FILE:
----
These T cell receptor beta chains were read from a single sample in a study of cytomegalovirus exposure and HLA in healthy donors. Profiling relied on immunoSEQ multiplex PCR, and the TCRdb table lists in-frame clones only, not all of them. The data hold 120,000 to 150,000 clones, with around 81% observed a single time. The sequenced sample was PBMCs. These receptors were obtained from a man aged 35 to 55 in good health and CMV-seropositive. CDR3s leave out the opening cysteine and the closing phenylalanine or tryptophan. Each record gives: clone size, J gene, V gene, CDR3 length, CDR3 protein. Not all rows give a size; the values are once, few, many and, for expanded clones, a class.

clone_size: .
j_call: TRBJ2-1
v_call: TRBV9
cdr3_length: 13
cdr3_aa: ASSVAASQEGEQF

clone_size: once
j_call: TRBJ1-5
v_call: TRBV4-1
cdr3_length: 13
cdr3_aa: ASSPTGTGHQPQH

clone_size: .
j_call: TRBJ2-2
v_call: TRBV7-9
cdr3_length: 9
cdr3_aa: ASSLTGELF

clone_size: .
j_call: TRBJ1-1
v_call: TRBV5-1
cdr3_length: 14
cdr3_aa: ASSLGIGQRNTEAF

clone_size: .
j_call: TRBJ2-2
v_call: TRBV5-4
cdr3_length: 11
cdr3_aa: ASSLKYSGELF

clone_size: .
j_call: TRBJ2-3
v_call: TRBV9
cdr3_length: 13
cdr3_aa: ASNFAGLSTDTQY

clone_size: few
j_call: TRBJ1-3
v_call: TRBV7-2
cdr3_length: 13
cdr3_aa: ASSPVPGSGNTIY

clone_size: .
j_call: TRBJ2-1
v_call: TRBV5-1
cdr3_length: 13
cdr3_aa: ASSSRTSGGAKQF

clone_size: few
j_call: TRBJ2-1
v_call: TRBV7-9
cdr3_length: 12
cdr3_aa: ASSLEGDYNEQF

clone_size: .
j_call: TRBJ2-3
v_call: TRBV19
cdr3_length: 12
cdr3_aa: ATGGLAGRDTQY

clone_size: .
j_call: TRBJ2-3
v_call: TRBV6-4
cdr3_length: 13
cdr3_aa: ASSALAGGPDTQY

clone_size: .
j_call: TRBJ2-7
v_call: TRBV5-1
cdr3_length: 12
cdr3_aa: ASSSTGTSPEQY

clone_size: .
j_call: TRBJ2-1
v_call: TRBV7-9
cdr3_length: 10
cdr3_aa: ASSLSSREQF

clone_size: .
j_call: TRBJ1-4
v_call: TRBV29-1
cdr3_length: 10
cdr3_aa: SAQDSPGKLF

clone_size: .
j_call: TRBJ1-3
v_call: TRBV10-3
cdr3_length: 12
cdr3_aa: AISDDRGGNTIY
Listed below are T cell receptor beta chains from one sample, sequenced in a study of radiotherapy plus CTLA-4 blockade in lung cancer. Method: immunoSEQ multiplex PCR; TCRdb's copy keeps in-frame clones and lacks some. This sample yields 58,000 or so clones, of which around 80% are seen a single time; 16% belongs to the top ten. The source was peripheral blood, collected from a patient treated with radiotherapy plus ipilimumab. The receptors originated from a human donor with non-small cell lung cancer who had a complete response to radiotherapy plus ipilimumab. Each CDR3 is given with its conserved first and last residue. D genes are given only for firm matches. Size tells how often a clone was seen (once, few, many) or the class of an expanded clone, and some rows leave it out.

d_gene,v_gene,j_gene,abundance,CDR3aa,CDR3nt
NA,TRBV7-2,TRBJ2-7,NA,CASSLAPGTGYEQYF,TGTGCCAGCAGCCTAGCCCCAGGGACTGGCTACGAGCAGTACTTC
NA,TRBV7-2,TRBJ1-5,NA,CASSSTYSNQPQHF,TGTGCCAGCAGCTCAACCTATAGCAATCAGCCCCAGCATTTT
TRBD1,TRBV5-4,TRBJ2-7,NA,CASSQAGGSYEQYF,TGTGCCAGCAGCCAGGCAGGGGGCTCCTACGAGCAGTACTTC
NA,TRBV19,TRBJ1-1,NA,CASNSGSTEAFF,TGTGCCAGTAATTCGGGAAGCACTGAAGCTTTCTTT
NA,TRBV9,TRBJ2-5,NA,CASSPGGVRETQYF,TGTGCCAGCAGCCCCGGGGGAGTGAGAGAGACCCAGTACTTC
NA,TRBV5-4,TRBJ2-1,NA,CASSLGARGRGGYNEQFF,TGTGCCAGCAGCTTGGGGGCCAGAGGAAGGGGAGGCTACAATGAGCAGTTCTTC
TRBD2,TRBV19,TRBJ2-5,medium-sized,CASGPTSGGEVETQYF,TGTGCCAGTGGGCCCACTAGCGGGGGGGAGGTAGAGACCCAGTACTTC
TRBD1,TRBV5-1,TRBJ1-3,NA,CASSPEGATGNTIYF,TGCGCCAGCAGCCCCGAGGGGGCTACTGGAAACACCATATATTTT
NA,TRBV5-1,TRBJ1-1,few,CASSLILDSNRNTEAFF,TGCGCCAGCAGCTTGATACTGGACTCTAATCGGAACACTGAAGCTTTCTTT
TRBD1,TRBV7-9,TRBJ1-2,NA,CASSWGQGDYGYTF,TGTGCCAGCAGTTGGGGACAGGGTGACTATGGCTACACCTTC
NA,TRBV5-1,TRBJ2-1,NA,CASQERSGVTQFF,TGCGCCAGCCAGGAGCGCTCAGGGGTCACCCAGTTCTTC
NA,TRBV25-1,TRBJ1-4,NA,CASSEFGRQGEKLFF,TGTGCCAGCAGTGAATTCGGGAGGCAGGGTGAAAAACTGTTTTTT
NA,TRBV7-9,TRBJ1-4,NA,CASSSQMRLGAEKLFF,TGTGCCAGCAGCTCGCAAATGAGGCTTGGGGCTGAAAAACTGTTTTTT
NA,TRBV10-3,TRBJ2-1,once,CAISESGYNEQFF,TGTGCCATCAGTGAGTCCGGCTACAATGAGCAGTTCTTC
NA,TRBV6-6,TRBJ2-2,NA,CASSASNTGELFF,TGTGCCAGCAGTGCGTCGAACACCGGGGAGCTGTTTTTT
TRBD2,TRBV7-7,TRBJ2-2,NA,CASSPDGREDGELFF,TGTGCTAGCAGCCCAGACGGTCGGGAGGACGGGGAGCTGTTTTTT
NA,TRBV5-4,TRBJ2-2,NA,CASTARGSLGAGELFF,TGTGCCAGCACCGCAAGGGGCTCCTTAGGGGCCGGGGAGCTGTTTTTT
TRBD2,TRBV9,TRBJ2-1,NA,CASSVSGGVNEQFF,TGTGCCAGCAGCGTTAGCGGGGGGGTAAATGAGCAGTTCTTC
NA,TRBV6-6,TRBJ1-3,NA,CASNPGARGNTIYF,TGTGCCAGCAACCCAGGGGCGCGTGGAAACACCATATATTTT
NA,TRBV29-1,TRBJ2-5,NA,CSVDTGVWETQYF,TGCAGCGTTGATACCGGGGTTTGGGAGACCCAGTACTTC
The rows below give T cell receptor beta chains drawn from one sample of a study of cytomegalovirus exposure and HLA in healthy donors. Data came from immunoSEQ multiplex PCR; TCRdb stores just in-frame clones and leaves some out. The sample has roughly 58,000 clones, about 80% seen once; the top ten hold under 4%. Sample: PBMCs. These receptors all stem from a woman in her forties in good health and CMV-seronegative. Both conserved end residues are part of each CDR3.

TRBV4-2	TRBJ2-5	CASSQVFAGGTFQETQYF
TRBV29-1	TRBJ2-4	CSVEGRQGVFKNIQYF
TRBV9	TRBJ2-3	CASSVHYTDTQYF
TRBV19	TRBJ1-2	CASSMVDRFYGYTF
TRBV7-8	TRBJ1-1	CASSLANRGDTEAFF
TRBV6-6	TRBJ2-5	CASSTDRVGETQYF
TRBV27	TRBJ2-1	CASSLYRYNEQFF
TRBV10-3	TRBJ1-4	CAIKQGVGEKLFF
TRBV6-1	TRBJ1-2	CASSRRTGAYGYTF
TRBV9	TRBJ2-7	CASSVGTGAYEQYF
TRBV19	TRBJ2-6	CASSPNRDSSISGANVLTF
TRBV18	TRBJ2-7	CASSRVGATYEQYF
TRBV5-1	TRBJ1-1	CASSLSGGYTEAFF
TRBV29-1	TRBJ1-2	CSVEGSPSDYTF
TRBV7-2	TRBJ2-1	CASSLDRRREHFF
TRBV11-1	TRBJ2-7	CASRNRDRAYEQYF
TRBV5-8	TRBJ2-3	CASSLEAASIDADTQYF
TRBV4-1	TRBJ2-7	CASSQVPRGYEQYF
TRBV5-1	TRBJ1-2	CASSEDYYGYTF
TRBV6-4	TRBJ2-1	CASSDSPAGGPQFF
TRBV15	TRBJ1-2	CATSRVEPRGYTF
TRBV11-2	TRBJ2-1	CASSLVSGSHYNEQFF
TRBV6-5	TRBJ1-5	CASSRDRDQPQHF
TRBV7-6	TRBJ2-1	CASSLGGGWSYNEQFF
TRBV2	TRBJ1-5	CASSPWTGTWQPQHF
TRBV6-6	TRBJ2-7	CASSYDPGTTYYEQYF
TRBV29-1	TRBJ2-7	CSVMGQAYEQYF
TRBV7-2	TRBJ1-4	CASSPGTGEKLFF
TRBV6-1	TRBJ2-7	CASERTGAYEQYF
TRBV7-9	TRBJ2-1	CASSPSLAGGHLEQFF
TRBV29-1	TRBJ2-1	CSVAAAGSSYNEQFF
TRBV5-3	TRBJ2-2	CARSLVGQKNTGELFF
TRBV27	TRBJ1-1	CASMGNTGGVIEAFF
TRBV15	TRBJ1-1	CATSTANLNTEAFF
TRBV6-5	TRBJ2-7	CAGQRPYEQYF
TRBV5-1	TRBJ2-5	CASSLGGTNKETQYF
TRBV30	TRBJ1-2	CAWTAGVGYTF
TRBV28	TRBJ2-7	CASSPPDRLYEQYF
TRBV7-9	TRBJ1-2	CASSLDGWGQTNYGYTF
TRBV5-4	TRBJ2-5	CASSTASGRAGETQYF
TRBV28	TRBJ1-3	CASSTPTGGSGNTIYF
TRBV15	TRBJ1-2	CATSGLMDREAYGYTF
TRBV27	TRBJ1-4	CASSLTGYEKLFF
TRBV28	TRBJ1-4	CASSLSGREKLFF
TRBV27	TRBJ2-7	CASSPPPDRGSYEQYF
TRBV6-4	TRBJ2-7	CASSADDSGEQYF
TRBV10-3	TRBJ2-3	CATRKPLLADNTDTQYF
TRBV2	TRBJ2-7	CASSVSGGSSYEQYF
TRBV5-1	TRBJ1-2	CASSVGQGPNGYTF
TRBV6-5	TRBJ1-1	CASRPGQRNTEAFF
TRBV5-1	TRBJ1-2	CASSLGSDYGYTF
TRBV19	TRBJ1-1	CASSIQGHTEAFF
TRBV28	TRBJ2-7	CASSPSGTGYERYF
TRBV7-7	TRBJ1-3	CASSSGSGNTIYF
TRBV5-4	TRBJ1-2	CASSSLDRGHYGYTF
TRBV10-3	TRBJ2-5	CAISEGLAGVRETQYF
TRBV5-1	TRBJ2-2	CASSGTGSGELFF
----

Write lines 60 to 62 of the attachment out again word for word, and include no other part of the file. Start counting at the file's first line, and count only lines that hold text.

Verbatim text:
cdr3_length: 12
cdr3_aa: ASSSTGTSPEQY

clone_size: .